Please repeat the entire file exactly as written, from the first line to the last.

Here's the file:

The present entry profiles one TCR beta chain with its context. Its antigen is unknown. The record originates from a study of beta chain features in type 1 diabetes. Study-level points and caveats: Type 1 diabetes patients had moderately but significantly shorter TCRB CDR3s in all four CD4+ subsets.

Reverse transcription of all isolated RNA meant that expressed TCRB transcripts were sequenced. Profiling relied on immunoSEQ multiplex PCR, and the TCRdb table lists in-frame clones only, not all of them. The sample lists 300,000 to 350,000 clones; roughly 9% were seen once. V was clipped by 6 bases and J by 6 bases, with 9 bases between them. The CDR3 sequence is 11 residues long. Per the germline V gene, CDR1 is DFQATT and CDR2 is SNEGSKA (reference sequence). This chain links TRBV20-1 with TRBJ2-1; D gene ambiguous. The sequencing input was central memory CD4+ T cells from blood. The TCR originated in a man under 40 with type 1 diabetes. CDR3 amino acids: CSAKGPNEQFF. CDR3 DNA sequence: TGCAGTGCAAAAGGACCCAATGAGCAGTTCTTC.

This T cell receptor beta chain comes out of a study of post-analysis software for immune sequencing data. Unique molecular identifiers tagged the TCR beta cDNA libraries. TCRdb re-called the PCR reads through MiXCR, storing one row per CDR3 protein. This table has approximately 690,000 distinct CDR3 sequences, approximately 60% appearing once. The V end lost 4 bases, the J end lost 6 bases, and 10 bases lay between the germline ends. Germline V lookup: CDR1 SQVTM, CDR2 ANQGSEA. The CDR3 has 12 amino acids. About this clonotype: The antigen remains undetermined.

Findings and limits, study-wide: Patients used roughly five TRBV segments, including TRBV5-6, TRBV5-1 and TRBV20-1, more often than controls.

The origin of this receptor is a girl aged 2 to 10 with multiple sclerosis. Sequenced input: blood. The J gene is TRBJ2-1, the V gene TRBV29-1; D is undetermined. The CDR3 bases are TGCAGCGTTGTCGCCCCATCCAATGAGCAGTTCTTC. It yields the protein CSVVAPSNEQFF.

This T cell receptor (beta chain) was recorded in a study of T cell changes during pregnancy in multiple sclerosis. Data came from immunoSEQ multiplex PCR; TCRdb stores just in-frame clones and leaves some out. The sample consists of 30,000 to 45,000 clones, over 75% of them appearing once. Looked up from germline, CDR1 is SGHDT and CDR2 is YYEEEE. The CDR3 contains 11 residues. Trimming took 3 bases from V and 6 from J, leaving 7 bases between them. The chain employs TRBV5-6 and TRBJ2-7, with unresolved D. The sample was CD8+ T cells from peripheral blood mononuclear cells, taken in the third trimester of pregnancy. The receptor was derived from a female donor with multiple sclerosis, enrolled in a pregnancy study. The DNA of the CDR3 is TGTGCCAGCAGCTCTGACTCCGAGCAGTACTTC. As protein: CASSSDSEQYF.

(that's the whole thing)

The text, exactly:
The present entry profiles one TCR beta chain with its context. Its antigen is unknown. The record originates from a study of beta chain features in type 1 diabetes. Study-level points and caveats: Type 1 diabetes patients had moderately but significantly shorter TCRB CDR3s in all four CD4+ subsets.

Reverse transcription of all isolated RNA meant that expressed TCRB transcripts were sequenced. Profiling relied on immunoSEQ multiplex PCR, and the TCRdb table lists in-frame clones only, not all of them. The sample lists 300,000 to 350,000 clones; roughly 9% were seen once. V was clipped by 6 bases and J by 6 bases, with 9 bases between them. The CDR3 sequence is 11 residues long. Per the germline V gene, CDR1 is DFQATT and CDR2 is SNEGSKA (reference sequence). This chain links TRBV20-1 with TRBJ2-1; D gene ambiguous. The sequencing input was central memory CD4+ T cells from blood. The TCR originated in a man under 40 with type 1 diabetes. CDR3 amino acids: CSAKGPNEQFF. CDR3 DNA sequence: TGCAGTGCAAAAGGACCCAATGAGCAGTTCTTC.

This T cell receptor beta chain comes out of a study of post-analysis software for immune sequencing data. Unique molecular identifiers tagged the TCR beta cDNA libraries. TCRdb re-called the PCR reads through MiXCR, storing one row per CDR3 protein. This table has approximately 690,000 distinct CDR3 sequences, approximately 60% appearing once. The V end lost 4 bases, the J end lost 6 bases, and 10 bases lay between the germline ends. Germline V lookup: CDR1 SQVTM, CDR2 ANQGSEA. The CDR3 has 12 amino acids. About this clonotype: The antigen remains undetermined.

Findings and limits, study-wide: Patients used roughly five TRBV segments, including TRBV5-6, TRBV5-1 and TRBV20-1, more often than controls.

The origin of this receptor is a girl aged 2 to 10 with multiple sclerosis. Sequenced input: blood. The J gene is TRBJ2-1, the V gene TRBV29-1; D is undetermined. The CDR3 bases are TGCAGCGTTGTCGCCCCATCCAATGAGCAGTTCTTC. It yields the protein CSVVAPSNEQFF.

This T cell receptor (beta chain) was recorded in a study of T cell changes during pregnancy in multiple sclerosis. Data came from immunoSEQ multiplex PCR; TCRdb stores just in-frame clones and leaves some out. The sample consists of 30,000 to 45,000 clones, over 75% of them appearing once. Looked up from germline, CDR1 is SGHDT and CDR2 is YYEEEE. The CDR3 contains 11 residues. Trimming took 3 bases from V and 6 from J, leaving 7 bases between them. The chain employs TRBV5-6 and TRBJ2-7, with unresolved D. The sample was CD8+ T cells from peripheral blood mononuclear cells, taken in the third trimester of pregnancy. The receptor was derived from a female donor with multiple sclerosis, enrolled in a pregnancy study. The DNA of the CDR3 is TGTGCCAGCAGCTCTGACTCCGAGCAGTACTTC. As protein: CASSSDSEQYF.